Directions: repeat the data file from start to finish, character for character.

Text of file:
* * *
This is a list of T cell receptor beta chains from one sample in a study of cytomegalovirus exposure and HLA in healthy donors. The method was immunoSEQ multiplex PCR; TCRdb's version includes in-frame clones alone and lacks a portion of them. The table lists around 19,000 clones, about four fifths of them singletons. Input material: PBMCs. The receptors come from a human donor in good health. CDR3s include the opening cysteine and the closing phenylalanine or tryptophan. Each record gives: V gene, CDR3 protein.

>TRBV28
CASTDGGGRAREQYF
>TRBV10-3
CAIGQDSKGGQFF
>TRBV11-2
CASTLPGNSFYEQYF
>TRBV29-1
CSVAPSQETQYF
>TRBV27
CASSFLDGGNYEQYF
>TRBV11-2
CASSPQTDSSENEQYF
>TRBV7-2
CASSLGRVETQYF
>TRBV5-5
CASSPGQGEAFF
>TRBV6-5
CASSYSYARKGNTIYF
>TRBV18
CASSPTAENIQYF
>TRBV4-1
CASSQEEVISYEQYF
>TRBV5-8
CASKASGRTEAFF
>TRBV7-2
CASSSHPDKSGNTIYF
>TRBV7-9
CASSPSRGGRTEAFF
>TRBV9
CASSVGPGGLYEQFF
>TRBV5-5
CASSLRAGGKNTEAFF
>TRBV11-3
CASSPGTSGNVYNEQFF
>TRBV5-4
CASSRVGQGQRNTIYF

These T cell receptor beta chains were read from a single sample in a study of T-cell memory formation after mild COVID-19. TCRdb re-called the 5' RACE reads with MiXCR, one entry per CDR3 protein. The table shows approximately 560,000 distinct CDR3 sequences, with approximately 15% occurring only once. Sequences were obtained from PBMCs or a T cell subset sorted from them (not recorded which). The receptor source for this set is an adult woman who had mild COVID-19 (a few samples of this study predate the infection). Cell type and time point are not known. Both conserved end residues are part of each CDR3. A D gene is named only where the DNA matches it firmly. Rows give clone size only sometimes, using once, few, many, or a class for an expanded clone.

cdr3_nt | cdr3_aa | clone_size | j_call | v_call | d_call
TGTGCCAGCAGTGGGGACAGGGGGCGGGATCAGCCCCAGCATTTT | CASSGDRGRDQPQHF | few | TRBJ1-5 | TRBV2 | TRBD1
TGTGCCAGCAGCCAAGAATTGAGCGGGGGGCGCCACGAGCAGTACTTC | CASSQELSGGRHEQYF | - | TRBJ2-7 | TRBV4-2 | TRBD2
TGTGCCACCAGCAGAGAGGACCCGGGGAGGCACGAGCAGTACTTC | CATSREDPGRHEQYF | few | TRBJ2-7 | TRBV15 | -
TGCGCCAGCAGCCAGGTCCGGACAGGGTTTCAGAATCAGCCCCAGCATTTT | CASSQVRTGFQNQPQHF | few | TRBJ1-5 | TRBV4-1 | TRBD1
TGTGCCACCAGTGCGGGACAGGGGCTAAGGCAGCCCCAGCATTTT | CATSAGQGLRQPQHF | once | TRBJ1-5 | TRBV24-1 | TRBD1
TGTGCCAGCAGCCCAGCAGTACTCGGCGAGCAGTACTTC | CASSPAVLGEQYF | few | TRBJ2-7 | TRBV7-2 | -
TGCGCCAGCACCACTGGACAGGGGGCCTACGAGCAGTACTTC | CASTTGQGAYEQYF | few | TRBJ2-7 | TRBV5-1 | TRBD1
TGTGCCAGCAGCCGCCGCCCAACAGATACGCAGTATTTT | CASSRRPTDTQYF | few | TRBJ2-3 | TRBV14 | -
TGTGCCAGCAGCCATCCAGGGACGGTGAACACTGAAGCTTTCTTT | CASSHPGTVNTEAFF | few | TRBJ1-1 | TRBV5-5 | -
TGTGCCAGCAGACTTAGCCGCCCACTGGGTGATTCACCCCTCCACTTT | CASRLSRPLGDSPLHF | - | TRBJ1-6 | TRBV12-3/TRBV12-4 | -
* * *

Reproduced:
This is a list of T cell receptor beta chains from one sample in a study of cytomegalovirus exposure and HLA in healthy donors. The method was immunoSEQ multiplex PCR; TCRdb's version includes in-frame clones alone and lacks a portion of them. The table lists around 19,000 clones, about four fifths of them singletons. Input material: PBMCs. The receptors come from a human donor in good health. CDR3s include the opening cysteine and the closing phenylalanine or tryptophan. Each record gives: V gene, CDR3 protein.

>TRBV28
CASTDGGGRAREQYF
>TRBV10-3
CAIGQDSKGGQFF
>TRBV11-2
CASTLPGNSFYEQYF
>TRBV29-1
CSVAPSQETQYF
>TRBV27
CASSFLDGGNYEQYF
>TRBV11-2
CASSPQTDSSENEQYF
>TRBV7-2
CASSLGRVETQYF
>TRBV5-5
CASSPGQGEAFF
>TRBV6-5
CASSYSYARKGNTIYF
>TRBV18
CASSPTAENIQYF
>TRBV4-1
CASSQEEVISYEQYF
>TRBV5-8
CASKASGRTEAFF
>TRBV7-2
CASSSHPDKSGNTIYF
>TRBV7-9
CASSPSRGGRTEAFF
>TRBV9
CASSVGPGGLYEQFF
>TRBV5-5
CASSLRAGGKNTEAFF
>TRBV11-3
CASSPGTSGNVYNEQFF
>TRBV5-4
CASSRVGQGQRNTIYF

These T cell receptor beta chains were read from a single sample in a study of T-cell memory formation after mild COVID-19. TCRdb re-called the 5' RACE reads with MiXCR, one entry per CDR3 protein. The table shows approximately 560,000 distinct CDR3 sequences, with approximately 15% occurring only once. Sequences were obtained from PBMCs or a T cell subset sorted from them (not recorded which). The receptor source for this set is an adult woman who had mild COVID-19 (a few samples of this study predate the infection). Cell type and time point are not known. Both conserved end residues are part of each CDR3. A D gene is named only where the DNA matches it firmly. Rows give clone size only sometimes, using once, few, many, or a class for an expanded clone.

cdr3_nt | cdr3_aa | clone_size | j_call | v_call | d_call
TGTGCCAGCAGTGGGGACAGGGGGCGGGATCAGCCCCAGCATTTT | CASSGDRGRDQPQHF | few | TRBJ1-5 | TRBV2 | TRBD1
TGTGCCAGCAGCCAAGAATTGAGCGGGGGGCGCCACGAGCAGTACTTC | CASSQELSGGRHEQYF | - | TRBJ2-7 | TRBV4-2 | TRBD2
TGTGCCACCAGCAGAGAGGACCCGGGGAGGCACGAGCAGTACTTC | CATSREDPGRHEQYF | few | TRBJ2-7 | TRBV15 | -
TGCGCCAGCAGCCAGGTCCGGACAGGGTTTCAGAATCAGCCCCAGCATTTT | CASSQVRTGFQNQPQHF | few | TRBJ1-5 | TRBV4-1 | TRBD1
TGTGCCACCAGTGCGGGACAGGGGCTAAGGCAGCCCCAGCATTTT | CATSAGQGLRQPQHF | once | TRBJ1-5 | TRBV24-1 | TRBD1
TGTGCCAGCAGCCCAGCAGTACTCGGCGAGCAGTACTTC | CASSPAVLGEQYF | few | TRBJ2-7 | TRBV7-2 | -
TGCGCCAGCACCACTGGACAGGGGGCCTACGAGCAGTACTTC | CASTTGQGAYEQYF | few | TRBJ2-7 | TRBV5-1 | TRBD1
TGTGCCAGCAGCCGCCGCCCAACAGATACGCAGTATTTT | CASSRRPTDTQYF | few | TRBJ2-3 | TRBV14 | -
TGTGCCAGCAGCCATCCAGGGACGGTGAACACTGAAGCTTTCTTT | CASSHPGTVNTEAFF | few | TRBJ1-1 | TRBV5-5 | -
TGTGCCAGCAGACTTAGCCGCCCACTGGGTGATTCACCCCTCCACTTT | CASRLSRPLGDSPLHF | - | TRBJ1-6 | TRBV12-3/TRBV12-4 | -